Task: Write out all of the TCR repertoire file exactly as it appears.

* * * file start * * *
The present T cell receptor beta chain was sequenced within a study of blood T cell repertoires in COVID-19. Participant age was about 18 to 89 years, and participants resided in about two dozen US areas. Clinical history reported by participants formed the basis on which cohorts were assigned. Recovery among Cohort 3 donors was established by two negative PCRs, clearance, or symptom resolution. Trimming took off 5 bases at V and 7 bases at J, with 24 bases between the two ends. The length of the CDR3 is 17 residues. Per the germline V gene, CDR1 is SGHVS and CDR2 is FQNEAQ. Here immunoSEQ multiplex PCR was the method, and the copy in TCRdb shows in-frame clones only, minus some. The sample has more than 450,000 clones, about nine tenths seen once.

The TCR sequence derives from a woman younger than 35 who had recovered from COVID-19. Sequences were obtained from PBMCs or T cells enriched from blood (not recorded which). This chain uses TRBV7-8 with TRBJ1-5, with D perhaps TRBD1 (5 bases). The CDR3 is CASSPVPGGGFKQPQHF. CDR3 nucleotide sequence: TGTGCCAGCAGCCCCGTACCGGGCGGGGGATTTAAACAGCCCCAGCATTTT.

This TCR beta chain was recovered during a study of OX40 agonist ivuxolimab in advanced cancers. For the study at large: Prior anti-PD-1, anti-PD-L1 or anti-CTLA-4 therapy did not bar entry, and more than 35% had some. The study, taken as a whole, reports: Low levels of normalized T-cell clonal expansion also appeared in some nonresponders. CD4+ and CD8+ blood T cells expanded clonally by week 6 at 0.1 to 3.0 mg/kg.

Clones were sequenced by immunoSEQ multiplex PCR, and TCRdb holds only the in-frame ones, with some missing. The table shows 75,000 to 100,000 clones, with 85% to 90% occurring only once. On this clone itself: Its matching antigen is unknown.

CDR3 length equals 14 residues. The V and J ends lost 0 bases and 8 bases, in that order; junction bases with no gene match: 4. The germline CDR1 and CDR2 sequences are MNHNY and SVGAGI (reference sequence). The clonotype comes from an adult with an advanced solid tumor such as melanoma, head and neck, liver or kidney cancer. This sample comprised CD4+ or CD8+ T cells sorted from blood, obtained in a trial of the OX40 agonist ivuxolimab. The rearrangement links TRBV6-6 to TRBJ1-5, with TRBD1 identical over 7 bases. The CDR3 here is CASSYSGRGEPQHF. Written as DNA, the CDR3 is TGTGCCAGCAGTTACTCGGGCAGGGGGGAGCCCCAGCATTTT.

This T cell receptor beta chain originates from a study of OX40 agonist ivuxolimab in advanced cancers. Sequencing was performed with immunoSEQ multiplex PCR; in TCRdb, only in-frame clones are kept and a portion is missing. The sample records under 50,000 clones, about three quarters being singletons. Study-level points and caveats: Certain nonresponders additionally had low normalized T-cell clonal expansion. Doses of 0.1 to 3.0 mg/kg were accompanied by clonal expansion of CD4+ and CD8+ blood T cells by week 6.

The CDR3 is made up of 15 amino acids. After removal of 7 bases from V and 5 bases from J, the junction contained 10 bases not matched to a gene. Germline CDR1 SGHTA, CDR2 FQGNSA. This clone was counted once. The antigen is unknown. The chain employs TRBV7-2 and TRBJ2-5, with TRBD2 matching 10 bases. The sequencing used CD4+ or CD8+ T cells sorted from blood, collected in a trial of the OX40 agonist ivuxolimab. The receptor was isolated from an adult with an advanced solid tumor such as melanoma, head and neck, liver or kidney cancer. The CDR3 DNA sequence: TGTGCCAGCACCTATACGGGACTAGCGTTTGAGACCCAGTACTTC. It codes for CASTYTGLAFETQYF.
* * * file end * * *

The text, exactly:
The present T cell receptor beta chain was sequenced within a study of blood T cell repertoires in COVID-19. Participant age was about 18 to 89 years, and participants resided in about two dozen US areas. Clinical history reported by participants formed the basis on which cohorts were assigned. Recovery among Cohort 3 donors was established by two negative PCRs, clearance, or symptom resolution. Trimming took off 5 bases at V and 7 bases at J, with 24 bases between the two ends. The length of the CDR3 is 17 residues. Per the germline V gene, CDR1 is SGHVS and CDR2 is FQNEAQ. Here immunoSEQ multiplex PCR was the method, and the copy in TCRdb shows in-frame clones only, minus some. The sample has more than 450,000 clones, about nine tenths seen once.

The TCR sequence derives from a woman younger than 35 who had recovered from COVID-19. Sequences were obtained from PBMCs or T cells enriched from blood (not recorded which). This chain uses TRBV7-8 with TRBJ1-5, with D perhaps TRBD1 (5 bases). The CDR3 is CASSPVPGGGFKQPQHF. CDR3 nucleotide sequence: TGTGCCAGCAGCCCCGTACCGGGCGGGGGATTTAAACAGCCCCAGCATTTT.

This TCR beta chain was recovered during a study of OX40 agonist ivuxolimab in advanced cancers. For the study at large: Prior anti-PD-1, anti-PD-L1 or anti-CTLA-4 therapy did not bar entry, and more than 35% had some. The study, taken as a whole, reports: Low levels of normalized T-cell clonal expansion also appeared in some nonresponders. CD4+ and CD8+ blood T cells expanded clonally by week 6 at 0.1 to 3.0 mg/kg.

Clones were sequenced by immunoSEQ multiplex PCR, and TCRdb holds only the in-frame ones, with some missing. The table shows 75,000 to 100,000 clones, with 85% to 90% occurring only once. On this clone itself: Its matching antigen is unknown.

CDR3 length equals 14 residues. The V and J ends lost 0 bases and 8 bases, in that order; junction bases with no gene match: 4. The germline CDR1 and CDR2 sequences are MNHNY and SVGAGI (reference sequence). The clonotype comes from an adult with an advanced solid tumor such as melanoma, head and neck, liver or kidney cancer. This sample comprised CD4+ or CD8+ T cells sorted from blood, obtained in a trial of the OX40 agonist ivuxolimab. The rearrangement links TRBV6-6 to TRBJ1-5, with TRBD1 identical over 7 bases. The CDR3 here is CASSYSGRGEPQHF. Written as DNA, the CDR3 is TGTGCCAGCAGTTACTCGGGCAGGGGGGAGCCCCAGCATTTT.

This T cell receptor beta chain originates from a study of OX40 agonist ivuxolimab in advanced cancers. Sequencing was performed with immunoSEQ multiplex PCR; in TCRdb, only in-frame clones are kept and a portion is missing. The sample records under 50,000 clones, about three quarters being singletons. Study-level points and caveats: Certain nonresponders additionally had low normalized T-cell clonal expansion. Doses of 0.1 to 3.0 mg/kg were accompanied by clonal expansion of CD4+ and CD8+ blood T cells by week 6.

The CDR3 is made up of 15 amino acids. After removal of 7 bases from V and 5 bases from J, the junction contained 10 bases not matched to a gene. Germline CDR1 SGHTA, CDR2 FQGNSA. This clone was counted once. The antigen is unknown. The chain employs TRBV7-2 and TRBJ2-5, with TRBD2 matching 10 bases. The sequencing used CD4+ or CD8+ T cells sorted from blood, collected in a trial of the OX40 agonist ivuxolimab. The receptor was isolated from an adult with an advanced solid tumor such as melanoma, head and neck, liver or kidney cancer. The CDR3 DNA sequence: TGTGCCAGCACCTATACGGGACTAGCGTTTGAGACCCAGTACTTC. It codes for CASTYTGLAFETQYF.